US3441223 *Mar 8, 1967Apr 29, 1969Parker Hannifin CorpNozzle
US3472025 *Aug 28, 1967Oct 14, 1969Parker Hannifin CorpNozzle and manifold assembly
US4590768 *Dec 22, 1983May 27, 1986Ex-Cell-O CorporationFuel distribution valve flow trimming and locking means
US4609150 *Jul 19, 1983Sep 2, 1986United Technologies CorporationFuel nozzle for gas turbine engine
US4655912 *Sep 3, 1985Apr 7, 1987Ex-Cell-O CorporationFluid valve assembly
US4899937 *May 4, 1988Feb 13, 1990Spraying Systems Co.Convertible spray nozzle
US5167116 *May 2, 1991Dec 1, 1992Fuel Systems Textron Inc.Small airblast fuel nozzle with high efficiency inner air swirler
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US6019128 *Sep 23, 1997Feb 1, 2000Robert Bosch GmbhFuel injection valve
Non-Patent Citations
Reference
1"Moeller Advanced Self-Locking Device(TM)", Applications and Design Information, Moeller Mfg. Co., Aircraft Division, Wicom, MI, Locking Device, Literature, Dwg. No. SW31534, Sh. 1.
2"Moeller Advanced Self-Locking Device™", Applications and Design Information, Moeller Mfg. Co., Aircraft Division, Wicom, MI, Locking Device, Literature, Dwg. No. SW31534, Sh. 1.
Referenced by
Citing PatentFiling datePublication dateApplicantTitle
US6606863 *Sep 20, 2001Aug 19, 2003General Electric CompanySimplification of engine core removal for maintenance of gas turbine engine
US6921034Dec 12, 2002Jul 26, 2005General Electric CompanyFuel nozzle assembly
US7305830Jan 31, 2007Dec 11, 2007Pratt & Whitney Canada Corp.Fuel manifold inlet tube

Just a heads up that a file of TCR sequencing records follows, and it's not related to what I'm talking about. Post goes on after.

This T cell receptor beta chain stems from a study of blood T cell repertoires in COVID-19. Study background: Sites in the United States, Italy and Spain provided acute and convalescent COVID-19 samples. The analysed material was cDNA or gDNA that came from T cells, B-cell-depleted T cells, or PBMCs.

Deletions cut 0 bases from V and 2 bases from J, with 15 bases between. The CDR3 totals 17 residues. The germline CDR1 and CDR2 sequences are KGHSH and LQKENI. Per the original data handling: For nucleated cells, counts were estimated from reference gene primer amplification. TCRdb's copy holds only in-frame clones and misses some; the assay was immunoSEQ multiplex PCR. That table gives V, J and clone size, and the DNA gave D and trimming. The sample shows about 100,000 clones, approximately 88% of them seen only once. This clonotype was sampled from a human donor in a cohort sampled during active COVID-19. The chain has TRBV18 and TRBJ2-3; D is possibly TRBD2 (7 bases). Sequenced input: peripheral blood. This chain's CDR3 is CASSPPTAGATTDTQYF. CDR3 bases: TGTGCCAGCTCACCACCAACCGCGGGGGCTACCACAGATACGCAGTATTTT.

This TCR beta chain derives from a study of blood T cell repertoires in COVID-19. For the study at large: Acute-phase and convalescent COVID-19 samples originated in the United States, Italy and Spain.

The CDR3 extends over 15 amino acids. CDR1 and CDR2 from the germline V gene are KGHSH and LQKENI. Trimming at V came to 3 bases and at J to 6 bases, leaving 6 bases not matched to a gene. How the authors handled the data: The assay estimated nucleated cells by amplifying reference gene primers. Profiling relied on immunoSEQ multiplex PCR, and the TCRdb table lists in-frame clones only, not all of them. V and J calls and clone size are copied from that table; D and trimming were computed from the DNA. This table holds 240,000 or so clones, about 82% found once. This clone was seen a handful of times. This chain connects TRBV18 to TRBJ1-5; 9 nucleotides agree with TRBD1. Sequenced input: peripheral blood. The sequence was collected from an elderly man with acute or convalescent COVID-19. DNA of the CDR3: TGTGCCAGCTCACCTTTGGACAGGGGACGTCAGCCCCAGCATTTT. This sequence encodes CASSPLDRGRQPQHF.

US7320212Jan 27, 2004Jan 22, 2008Pratt & Whitney Canada Corp.Side-fed shielded internal fuel manifold inlet tube
US7356994 *Mar 22, 2005Apr 15, 2008Delavan IncAlignment and positioning system for installing a fuel injector in a gas turbine engine
US7370477Apr 25, 2005May 13, 2008SnecmaDevice for fastening a fluid duct to a turbojet casing
US7451599Jan 31, 2007Nov 18, 2008Pratt & Whitney Canada Corp.Fuel manifold inlet tube
US7527037Mar 14, 2007May 5, 2009Rolls-Royce PlcComponent for fuel supply
US7540157Jun 14, 2005Jun 2, 2009Pratt & Whitney Canada Corp.Internally mounted fuel manifold with support pins
US7617683 *Dec 15, 2005Nov 17, 2009Pratt & Whitney Canada Corp.Fuel nozzle and manifold assembly connection
US7743612 *Sep 22, 2006Jun 29, 2010Pratt & Whitney Canada Corp.Internal fuel manifold and fuel inlet connection
US7856825 *May 16, 2007Dec 28, 2010Pratt & Whitney Canada Corp.Redundant mounting system for an internal fuel manifold
US8171739Apr 27, 2009May 8, 2012Pratt & Whitney Canada Corp.Internally mounted fuel manifold with support pins
US8516830Aug 20, 2009Aug 27, 2013SnecmaTurbomachine combustion chamber
US8596959 *Oct 9, 2009Dec 3, 2013Pratt & Whitney Canada Corp.Oil tube with integrated heat shield
US20110085895 *Oct 9, 2009Apr 14, 2011Pratt & Whitney Canada Corp.Oil tube with integrated heat shield
EP1593912A1 *Apr 19, 2005Nov 9, 2005SnecmaDevice for attaching a fluid conduit in a jet engine casing
EP2189720A1 *Nov 21, 2008May 26, 2010Siemens AktiengesellschaftBurner assembly
WO2010057709A1 *Sep 25, 2009May 27, 2010Siemens AktiengesellschaftBurner arrangement
Classifications
U.S. Classification60/740, 239/590, 60/39.091, 60/739
International ClassificationF23R3/28
Cooperative ClassificationF23D2900/00016, F23R3/283
European ClassificationF23R3/28B
Legal Events
DateCodeEventDescription
Mar 14, 2013FPAYFee payment
Year of fee payment: 12
Sep 14, 2009FPAYFee payment
Year of fee payment: 8
Jun 27, 2005FPAYFee payment
Year of fee payment: 4
Jan 13, 2000ASAssignment
Owner name: GENERAL ELECTRIC COMPANY, NEW YORK
Free format text: ASSIGNMENT OF ASSIGNORS INTEREST;ASSIGNORS:HOWELL, STEPHEN J.;WASLO, JENNIFER;REEL/FRAME:010551/0362
Effective date: 20000112
Owner name: GENERAL ELECTRIC COMPANY ONE RIVER ROAD SCHENECTAD